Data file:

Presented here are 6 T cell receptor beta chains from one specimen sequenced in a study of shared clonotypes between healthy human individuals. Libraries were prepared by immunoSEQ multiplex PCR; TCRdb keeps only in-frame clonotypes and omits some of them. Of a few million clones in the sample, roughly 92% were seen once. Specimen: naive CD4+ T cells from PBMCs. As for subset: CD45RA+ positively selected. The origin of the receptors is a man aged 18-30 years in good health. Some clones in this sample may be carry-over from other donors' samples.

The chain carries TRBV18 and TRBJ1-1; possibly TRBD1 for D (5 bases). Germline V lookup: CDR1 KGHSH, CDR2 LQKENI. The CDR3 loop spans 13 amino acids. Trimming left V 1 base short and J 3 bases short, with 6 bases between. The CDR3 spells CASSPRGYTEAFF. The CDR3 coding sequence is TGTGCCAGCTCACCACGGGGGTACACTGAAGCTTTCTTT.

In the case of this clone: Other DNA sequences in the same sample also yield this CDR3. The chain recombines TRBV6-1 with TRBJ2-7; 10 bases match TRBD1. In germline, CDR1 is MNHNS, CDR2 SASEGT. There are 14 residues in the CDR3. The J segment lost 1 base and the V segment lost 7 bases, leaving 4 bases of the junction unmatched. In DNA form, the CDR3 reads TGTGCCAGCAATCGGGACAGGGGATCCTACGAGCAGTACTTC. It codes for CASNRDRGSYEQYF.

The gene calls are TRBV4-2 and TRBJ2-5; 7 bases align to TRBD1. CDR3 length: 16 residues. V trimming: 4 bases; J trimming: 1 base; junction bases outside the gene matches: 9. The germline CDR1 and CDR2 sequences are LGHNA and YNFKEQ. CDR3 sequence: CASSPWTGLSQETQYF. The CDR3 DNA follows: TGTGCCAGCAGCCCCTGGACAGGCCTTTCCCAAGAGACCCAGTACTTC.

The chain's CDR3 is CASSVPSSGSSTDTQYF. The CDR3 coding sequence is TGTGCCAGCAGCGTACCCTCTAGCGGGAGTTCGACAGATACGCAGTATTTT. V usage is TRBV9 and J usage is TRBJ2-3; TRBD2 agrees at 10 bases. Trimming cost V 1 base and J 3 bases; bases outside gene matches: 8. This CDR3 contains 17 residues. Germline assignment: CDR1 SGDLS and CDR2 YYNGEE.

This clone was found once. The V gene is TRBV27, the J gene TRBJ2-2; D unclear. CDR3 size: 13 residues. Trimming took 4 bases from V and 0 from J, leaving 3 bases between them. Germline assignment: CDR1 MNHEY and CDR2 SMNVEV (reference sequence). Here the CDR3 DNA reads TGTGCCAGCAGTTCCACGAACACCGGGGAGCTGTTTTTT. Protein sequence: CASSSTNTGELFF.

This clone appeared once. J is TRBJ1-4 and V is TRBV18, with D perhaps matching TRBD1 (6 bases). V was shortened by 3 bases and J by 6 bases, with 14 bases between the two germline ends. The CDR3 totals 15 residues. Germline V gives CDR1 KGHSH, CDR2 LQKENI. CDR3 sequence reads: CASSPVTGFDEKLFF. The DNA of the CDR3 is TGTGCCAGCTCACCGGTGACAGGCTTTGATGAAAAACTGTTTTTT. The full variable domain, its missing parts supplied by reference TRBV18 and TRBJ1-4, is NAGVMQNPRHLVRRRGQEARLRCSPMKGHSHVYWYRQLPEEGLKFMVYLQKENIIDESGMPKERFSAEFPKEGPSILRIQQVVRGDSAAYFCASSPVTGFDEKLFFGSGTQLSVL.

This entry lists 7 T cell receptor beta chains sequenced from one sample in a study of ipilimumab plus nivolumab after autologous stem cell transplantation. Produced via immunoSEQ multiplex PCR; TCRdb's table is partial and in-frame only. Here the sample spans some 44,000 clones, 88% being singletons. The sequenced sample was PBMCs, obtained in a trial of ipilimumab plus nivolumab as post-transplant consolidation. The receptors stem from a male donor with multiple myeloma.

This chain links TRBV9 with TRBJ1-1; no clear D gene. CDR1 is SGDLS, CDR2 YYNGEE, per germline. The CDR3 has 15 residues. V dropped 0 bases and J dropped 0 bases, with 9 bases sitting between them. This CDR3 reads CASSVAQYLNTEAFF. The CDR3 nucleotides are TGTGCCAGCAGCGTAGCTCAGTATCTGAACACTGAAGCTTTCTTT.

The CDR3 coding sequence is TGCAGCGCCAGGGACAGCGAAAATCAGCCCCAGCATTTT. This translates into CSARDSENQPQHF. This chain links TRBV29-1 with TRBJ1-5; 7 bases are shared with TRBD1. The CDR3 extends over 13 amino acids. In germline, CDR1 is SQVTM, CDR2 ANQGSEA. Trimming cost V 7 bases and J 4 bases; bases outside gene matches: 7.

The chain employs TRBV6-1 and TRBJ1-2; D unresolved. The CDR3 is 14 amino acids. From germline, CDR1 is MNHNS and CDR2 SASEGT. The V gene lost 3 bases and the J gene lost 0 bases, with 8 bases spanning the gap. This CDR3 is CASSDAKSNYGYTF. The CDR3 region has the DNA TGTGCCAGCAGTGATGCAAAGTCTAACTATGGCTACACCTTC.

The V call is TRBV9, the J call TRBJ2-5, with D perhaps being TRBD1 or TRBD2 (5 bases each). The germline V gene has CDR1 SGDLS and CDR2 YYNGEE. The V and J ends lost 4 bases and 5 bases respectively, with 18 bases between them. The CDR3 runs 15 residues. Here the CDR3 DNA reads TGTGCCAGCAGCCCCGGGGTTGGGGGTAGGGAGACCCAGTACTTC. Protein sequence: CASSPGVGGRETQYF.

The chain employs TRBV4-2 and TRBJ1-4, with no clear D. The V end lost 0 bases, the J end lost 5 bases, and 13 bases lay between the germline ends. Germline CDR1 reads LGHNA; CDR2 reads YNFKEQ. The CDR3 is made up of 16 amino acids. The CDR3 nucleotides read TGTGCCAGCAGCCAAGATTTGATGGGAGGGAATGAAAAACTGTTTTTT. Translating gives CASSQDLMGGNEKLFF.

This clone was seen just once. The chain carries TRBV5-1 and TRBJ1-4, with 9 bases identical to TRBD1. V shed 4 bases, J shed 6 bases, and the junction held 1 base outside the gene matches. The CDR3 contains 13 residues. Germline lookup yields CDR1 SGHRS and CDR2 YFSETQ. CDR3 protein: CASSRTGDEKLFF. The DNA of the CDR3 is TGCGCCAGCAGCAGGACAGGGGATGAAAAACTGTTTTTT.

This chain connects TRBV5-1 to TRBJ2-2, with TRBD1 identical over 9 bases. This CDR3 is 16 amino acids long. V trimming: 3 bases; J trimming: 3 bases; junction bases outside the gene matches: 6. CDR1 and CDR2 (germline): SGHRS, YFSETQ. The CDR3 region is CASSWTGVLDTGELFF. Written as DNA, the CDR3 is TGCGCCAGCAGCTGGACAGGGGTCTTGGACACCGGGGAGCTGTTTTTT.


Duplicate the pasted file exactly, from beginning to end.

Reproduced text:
Presented here are 6 T cell receptor beta chains from one specimen sequenced in a study of shared clonotypes between healthy human individuals. Libraries were prepared by immunoSEQ multiplex PCR; TCRdb keeps only in-frame clonotypes and omits some of them. Of a few million clones in the sample, roughly 92% were seen once. Specimen: naive CD4+ T cells from PBMCs. As for subset: CD45RA+ positively selected. The origin of the receptors is a man aged 18-30 years in good health. Some clones in this sample may be carry-over from other donors' samples.

The chain carries TRBV18 and TRBJ1-1; possibly TRBD1 for D (5 bases). Germline V lookup: CDR1 KGHSH, CDR2 LQKENI. The CDR3 loop spans 13 amino acids. Trimming left V 1 base short and J 3 bases short, with 6 bases between. The CDR3 spells CASSPRGYTEAFF. The CDR3 coding sequence is TGTGCCAGCTCACCACGGGGGTACACTGAAGCTTTCTTT.

In the case of this clone: Other DNA sequences in the same sample also yield this CDR3. The chain recombines TRBV6-1 with TRBJ2-7; 10 bases match TRBD1. In germline, CDR1 is MNHNS, CDR2 SASEGT. There are 14 residues in the CDR3. The J segment lost 1 base and the V segment lost 7 bases, leaving 4 bases of the junction unmatched. In DNA form, the CDR3 reads TGTGCCAGCAATCGGGACAGGGGATCCTACGAGCAGTACTTC. It codes for CASNRDRGSYEQYF.

The gene calls are TRBV4-2 and TRBJ2-5; 7 bases align to TRBD1. CDR3 length: 16 residues. V trimming: 4 bases; J trimming: 1 base; junction bases outside the gene matches: 9. The germline CDR1 and CDR2 sequences are LGHNA and YNFKEQ. CDR3 sequence: CASSPWTGLSQETQYF. The CDR3 DNA follows: TGTGCCAGCAGCCCCTGGACAGGCCTTTCCCAAGAGACCCAGTACTTC.

The chain's CDR3 is CASSVPSSGSSTDTQYF. The CDR3 coding sequence is TGTGCCAGCAGCGTACCCTCTAGCGGGAGTTCGACAGATACGCAGTATTTT. V usage is TRBV9 and J usage is TRBJ2-3; TRBD2 agrees at 10 bases. Trimming cost V 1 base and J 3 bases; bases outside gene matches: 8. This CDR3 contains 17 residues. Germline assignment: CDR1 SGDLS and CDR2 YYNGEE.

This clone was found once. The V gene is TRBV27, the J gene TRBJ2-2; D unclear. CDR3 size: 13 residues. Trimming took 4 bases from V and 0 from J, leaving 3 bases between them. Germline assignment: CDR1 MNHEY and CDR2 SMNVEV (reference sequence). Here the CDR3 DNA reads TGTGCCAGCAGTTCCACGAACACCGGGGAGCTGTTTTTT. Protein sequence: CASSSTNTGELFF.

This clone appeared once. J is TRBJ1-4 and V is TRBV18, with D perhaps matching TRBD1 (6 bases). V was shortened by 3 bases and J by 6 bases, with 14 bases between the two germline ends. The CDR3 totals 15 residues. Germline V gives CDR1 KGHSH, CDR2 LQKENI. CDR3 sequence reads: CASSPVTGFDEKLFF. The DNA of the CDR3 is TGTGCCAGCTCACCGGTGACAGGCTTTGATGAAAAACTGTTTTTT. The full variable domain, its missing parts supplied by reference TRBV18 and TRBJ1-4, is NAGVMQNPRHLVRRRGQEARLRCSPMKGHSHVYWYRQLPEEGLKFMVYLQKENIIDESGMPKERFSAEFPKEGPSILRIQQVVRGDSAAYFCASSPVTGFDEKLFFGSGTQLSVL.

This entry lists 7 T cell receptor beta chains sequenced from one sample in a study of ipilimumab plus nivolumab after autologous stem cell transplantation. Produced via immunoSEQ multiplex PCR; TCRdb's table is partial and in-frame only. Here the sample spans some 44,000 clones, 88% being singletons. The sequenced sample was PBMCs, obtained in a trial of ipilimumab plus nivolumab as post-transplant consolidation. The receptors stem from a male donor with multiple myeloma.

This chain links TRBV9 with TRBJ1-1; no clear D gene. CDR1 is SGDLS, CDR2 YYNGEE, per germline. The CDR3 has 15 residues. V dropped 0 bases and J dropped 0 bases, with 9 bases sitting between them. This CDR3 reads CASSVAQYLNTEAFF. The CDR3 nucleotides are TGTGCCAGCAGCGTAGCTCAGTATCTGAACACTGAAGCTTTCTTT.

The CDR3 coding sequence is TGCAGCGCCAGGGACAGCGAAAATCAGCCCCAGCATTTT. This translates into CSARDSENQPQHF. This chain links TRBV29-1 with TRBJ1-5; 7 bases are shared with TRBD1. The CDR3 extends over 13 amino acids. In germline, CDR1 is SQVTM, CDR2 ANQGSEA. Trimming cost V 7 bases and J 4 bases; bases outside gene matches: 7.

The chain employs TRBV6-1 and TRBJ1-2; D unresolved. The CDR3 is 14 amino acids. From germline, CDR1 is MNHNS and CDR2 SASEGT. The V gene lost 3 bases and the J gene lost 0 bases, with 8 bases spanning the gap. This CDR3 is CASSDAKSNYGYTF. The CDR3 region has the DNA TGTGCCAGCAGTGATGCAAAGTCTAACTATGGCTACACCTTC.

The V call is TRBV9, the J call TRBJ2-5, with D perhaps being TRBD1 or TRBD2 (5 bases each). The germline V gene has CDR1 SGDLS and CDR2 YYNGEE. The V and J ends lost 4 bases and 5 bases respectively, with 18 bases between them. The CDR3 runs 15 residues. Here the CDR3 DNA reads TGTGCCAGCAGCCCCGGGGTTGGGGGTAGGGAGACCCAGTACTTC. Protein sequence: CASSPGVGGRETQYF.

The chain employs TRBV4-2 and TRBJ1-4, with no clear D. The V end lost 0 bases, the J end lost 5 bases, and 13 bases lay between the germline ends. Germline CDR1 reads LGHNA; CDR2 reads YNFKEQ. The CDR3 is made up of 16 amino acids. The CDR3 nucleotides read TGTGCCAGCAGCCAAGATTTGATGGGAGGGAATGAAAAACTGTTTTTT. Translating gives CASSQDLMGGNEKLFF.

This clone was seen just once. The chain carries TRBV5-1 and TRBJ1-4, with 9 bases identical to TRBD1. V shed 4 bases, J shed 6 bases, and the junction held 1 base outside the gene matches. The CDR3 contains 13 residues. Germline lookup yields CDR1 SGHRS and CDR2 YFSETQ. CDR3 protein: CASSRTGDEKLFF. The DNA of the CDR3 is TGCGCCAGCAGCAGGACAGGGGATGAAAAACTGTTTTTT.

This chain connects TRBV5-1 to TRBJ2-2, with TRBD1 identical over 9 bases. This CDR3 is 16 amino acids long. V trimming: 3 bases; J trimming: 3 bases; junction bases outside the gene matches: 6. CDR1 and CDR2 (germline): SGHRS, YFSETQ. The CDR3 region is CASSWTGVLDTGELFF. Written as DNA, the CDR3 is TGCGCCAGCAGCTGGACAGGGGTCTTGGACACCGGGGAGCTGTTTTTT.